Common pain hits over half of U.S. workers and costs employers $61 billion in lost productive time, according to a recent AdvancePCS study. Three quarters of the lost productive time occurs at work, with one in eight employees losing five hours of productive time each week from such common conditions as headaches, back pain, arthritis and other muscle and joint issues.



More so than pregnancy, sexual harassment or even childcare issues, the No. 1 obstacle to professional women in the workplace is depression. More than eight in 10 women with depression labeled the condition the main barrier to their success at work, according to a recent survey by the National Mental Health Association and the American Medical Women’s Association. Affecting nearly 5 million employed women each year, depression can result in women leaving work early, not returning from lunch, avoiding contact with coworkers and being unable to face work.

While depression is costly in terms of time missed from work, it can be even more expensive for employers when women who suffer symptoms do make it to their desks. One-third of women with continuing symptoms of depression say that the condition strongly interferes with their work and professional life. Specifics include being quiet and reserved, unmotivated to get things done, more prone to making mistakes due to lack of sleep, crying, not returning phone calls, difficulty making it into the office, and problems with coworkers. Besides job loss (three in 10 quit or lost their jobs due to symptoms), absenteeism for depressed women is twice as high as for women workers in general (10.6 days annually vs. 5).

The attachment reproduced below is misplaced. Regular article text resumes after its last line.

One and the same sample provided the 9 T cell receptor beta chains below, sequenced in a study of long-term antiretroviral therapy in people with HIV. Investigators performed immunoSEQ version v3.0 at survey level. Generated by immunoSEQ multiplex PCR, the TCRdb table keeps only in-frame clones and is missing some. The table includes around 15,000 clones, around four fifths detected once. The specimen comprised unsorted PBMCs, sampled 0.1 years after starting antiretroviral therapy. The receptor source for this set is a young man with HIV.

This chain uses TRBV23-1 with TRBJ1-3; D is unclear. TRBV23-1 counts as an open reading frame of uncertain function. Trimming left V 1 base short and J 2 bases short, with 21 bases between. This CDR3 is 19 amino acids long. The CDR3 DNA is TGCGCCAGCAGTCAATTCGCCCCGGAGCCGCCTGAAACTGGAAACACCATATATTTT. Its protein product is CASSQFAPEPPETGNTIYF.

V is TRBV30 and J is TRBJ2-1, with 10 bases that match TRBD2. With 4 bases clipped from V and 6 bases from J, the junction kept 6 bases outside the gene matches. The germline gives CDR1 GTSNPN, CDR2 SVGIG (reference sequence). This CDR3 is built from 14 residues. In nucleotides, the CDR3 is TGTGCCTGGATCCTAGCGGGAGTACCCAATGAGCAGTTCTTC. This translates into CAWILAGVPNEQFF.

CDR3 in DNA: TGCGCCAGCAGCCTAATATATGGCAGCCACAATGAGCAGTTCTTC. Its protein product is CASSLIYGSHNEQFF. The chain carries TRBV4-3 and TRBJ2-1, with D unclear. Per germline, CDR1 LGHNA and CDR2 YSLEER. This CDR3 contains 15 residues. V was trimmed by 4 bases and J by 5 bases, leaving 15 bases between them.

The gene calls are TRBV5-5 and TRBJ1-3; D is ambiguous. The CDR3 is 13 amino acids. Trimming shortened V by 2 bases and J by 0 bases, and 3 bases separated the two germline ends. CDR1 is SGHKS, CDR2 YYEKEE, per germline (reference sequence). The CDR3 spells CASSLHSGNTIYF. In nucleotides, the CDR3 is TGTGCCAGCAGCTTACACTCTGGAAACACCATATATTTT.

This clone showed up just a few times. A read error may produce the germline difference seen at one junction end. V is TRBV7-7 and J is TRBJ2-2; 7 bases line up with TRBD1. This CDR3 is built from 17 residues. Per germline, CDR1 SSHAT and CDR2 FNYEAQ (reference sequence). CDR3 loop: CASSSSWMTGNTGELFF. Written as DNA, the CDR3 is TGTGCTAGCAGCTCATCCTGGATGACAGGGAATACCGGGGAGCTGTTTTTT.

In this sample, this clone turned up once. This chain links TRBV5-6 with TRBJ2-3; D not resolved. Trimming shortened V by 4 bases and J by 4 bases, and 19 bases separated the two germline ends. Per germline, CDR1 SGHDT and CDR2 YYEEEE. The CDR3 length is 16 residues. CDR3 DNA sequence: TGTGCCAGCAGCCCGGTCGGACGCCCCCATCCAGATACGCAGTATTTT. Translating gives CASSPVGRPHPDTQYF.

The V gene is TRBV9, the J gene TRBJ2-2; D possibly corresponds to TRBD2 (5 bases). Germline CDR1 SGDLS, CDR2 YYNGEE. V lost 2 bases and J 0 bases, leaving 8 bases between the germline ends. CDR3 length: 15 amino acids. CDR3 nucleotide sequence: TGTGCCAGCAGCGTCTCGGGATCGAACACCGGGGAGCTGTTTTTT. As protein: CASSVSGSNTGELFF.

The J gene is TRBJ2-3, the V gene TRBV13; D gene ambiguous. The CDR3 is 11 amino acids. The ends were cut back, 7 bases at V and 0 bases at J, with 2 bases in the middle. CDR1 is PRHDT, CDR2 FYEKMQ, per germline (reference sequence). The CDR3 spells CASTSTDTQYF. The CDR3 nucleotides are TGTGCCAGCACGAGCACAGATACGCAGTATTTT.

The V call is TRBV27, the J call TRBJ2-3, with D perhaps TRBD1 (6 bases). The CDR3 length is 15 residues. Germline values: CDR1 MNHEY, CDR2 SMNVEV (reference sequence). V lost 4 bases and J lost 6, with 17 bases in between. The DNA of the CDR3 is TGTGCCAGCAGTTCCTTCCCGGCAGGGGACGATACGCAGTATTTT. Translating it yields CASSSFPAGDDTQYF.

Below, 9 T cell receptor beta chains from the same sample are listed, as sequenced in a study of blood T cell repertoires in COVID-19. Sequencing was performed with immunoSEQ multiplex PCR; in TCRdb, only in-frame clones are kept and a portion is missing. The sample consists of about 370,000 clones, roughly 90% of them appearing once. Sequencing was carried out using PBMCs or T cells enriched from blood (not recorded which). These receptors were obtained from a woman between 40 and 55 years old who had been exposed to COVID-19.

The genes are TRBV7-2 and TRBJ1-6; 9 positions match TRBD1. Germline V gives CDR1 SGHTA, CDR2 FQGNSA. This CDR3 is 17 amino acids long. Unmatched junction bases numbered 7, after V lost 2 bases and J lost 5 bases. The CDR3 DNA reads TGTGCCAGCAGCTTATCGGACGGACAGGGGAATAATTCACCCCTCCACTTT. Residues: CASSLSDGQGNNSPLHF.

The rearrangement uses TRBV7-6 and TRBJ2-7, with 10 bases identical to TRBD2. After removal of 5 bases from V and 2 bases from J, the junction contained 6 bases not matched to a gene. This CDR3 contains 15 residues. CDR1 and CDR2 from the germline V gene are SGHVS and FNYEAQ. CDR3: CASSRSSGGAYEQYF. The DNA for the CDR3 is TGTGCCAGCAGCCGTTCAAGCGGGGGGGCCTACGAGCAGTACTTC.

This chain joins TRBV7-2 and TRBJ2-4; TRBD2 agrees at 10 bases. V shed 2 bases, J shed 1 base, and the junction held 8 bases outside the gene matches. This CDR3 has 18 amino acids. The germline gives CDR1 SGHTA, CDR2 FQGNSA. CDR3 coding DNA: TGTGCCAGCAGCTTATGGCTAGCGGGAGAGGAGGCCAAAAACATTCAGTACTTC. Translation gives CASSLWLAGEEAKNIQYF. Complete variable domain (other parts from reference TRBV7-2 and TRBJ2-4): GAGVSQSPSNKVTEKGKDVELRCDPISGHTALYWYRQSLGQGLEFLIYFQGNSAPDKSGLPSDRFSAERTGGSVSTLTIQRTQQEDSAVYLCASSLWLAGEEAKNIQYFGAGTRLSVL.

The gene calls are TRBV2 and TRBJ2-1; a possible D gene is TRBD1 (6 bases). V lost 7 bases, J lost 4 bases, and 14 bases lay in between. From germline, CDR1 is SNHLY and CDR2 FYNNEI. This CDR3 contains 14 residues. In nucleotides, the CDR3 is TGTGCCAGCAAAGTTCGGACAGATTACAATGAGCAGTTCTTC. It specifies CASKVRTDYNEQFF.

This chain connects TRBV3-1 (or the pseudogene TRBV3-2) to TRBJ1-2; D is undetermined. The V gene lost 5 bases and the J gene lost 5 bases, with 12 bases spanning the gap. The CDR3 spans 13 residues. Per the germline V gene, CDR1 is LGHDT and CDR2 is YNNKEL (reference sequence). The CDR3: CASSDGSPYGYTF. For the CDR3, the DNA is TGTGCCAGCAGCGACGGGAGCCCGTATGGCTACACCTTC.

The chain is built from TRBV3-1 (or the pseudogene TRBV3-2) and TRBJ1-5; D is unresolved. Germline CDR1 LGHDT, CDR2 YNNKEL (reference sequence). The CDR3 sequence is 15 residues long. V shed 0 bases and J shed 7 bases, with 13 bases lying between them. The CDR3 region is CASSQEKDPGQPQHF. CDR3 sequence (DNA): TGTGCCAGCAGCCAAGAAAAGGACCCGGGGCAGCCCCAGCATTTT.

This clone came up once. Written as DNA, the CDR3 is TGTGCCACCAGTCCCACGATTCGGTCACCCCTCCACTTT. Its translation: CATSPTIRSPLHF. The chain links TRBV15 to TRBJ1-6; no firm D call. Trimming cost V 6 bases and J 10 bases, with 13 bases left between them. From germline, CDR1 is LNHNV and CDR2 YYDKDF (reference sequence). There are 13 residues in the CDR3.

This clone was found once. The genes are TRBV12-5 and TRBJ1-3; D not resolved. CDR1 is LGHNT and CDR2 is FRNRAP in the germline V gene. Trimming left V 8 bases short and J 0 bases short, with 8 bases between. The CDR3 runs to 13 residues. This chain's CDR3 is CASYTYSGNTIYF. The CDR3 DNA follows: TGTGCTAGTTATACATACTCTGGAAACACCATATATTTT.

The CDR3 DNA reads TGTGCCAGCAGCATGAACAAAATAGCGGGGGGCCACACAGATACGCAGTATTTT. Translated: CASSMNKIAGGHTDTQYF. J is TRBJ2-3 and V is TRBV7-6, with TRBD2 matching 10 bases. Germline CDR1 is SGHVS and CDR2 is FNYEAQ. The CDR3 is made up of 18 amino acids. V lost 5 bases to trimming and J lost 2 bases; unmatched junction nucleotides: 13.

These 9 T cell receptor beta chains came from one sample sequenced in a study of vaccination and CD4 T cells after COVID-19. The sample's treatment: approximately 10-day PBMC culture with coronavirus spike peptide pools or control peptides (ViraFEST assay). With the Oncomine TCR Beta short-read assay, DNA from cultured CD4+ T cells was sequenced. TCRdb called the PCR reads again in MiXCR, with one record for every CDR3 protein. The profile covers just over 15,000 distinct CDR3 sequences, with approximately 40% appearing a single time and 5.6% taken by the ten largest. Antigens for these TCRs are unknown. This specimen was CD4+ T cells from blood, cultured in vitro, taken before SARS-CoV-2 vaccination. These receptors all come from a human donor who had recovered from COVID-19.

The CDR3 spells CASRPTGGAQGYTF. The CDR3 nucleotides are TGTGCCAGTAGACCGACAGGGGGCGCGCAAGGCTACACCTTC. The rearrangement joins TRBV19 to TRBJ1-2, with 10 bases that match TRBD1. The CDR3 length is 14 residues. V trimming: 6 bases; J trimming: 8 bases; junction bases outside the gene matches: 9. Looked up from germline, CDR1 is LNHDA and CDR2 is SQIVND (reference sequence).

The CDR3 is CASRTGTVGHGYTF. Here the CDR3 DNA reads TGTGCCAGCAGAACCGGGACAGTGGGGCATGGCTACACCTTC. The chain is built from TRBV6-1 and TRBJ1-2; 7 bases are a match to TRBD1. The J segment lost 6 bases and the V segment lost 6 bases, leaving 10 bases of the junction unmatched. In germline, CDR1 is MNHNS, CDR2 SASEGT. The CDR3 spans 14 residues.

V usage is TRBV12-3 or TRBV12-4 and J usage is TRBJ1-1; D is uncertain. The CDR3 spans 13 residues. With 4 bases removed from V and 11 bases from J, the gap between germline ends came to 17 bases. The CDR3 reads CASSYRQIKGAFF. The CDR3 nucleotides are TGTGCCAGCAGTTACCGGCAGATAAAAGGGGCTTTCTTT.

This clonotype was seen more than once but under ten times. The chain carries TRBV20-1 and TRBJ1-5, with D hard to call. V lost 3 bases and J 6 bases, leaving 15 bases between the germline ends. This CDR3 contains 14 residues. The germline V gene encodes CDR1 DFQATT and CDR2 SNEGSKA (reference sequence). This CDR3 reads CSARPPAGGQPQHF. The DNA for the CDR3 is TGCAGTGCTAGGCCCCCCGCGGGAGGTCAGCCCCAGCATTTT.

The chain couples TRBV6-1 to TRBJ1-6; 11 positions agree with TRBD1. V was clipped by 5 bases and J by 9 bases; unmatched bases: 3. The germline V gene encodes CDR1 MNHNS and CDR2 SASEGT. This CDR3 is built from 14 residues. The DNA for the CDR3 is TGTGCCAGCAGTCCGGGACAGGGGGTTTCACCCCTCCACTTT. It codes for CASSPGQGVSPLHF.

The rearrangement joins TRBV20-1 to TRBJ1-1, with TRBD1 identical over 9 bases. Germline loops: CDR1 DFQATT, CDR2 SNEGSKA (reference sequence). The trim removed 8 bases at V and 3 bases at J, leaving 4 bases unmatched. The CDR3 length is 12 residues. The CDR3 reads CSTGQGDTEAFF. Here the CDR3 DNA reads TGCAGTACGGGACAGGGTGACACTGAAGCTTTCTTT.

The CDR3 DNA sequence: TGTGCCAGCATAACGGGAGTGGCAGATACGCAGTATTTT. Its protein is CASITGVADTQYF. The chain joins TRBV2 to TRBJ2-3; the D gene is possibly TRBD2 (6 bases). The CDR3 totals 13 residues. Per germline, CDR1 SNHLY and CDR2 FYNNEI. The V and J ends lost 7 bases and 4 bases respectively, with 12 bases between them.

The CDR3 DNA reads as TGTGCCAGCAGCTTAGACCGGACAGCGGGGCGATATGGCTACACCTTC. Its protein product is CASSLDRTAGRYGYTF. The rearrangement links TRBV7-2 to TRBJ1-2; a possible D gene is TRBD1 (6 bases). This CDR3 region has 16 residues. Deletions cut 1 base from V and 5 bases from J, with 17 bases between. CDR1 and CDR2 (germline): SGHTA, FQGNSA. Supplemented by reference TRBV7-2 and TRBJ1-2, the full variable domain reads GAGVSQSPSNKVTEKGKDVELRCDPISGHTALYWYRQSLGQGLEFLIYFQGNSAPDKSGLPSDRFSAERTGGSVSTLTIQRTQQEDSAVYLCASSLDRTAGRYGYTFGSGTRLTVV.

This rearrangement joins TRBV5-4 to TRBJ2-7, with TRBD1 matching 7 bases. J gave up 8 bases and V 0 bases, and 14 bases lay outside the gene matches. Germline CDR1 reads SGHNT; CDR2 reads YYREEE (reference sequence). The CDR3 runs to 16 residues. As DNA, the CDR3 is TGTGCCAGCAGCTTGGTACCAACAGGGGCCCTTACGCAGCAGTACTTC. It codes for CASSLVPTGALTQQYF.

Treatment, however, can produce true benefits. After seeking help for depression, 94 percent of the women noticed improvements at work, and 68 percent reestablished relationships with coworkers. Unfortunately, many women don’t know help is available. Among depressed women working for companies that offer Employee Assistance Programs — a likely source of treatment — more than one-third know little or nothing about the EAPs.

Patients 65 and older receive appropriate care for age-related diseases only 31 percent of the time, according to a recent RAND study. In terms of general medical conditions such as cardiovascular disease, seniors received the recommended care 52 percent of the time. But for common geriatric conditions such as malnutrition, dementia and urinary incontinence, seniors failed to receive recommended care roughly two-thirds of the time.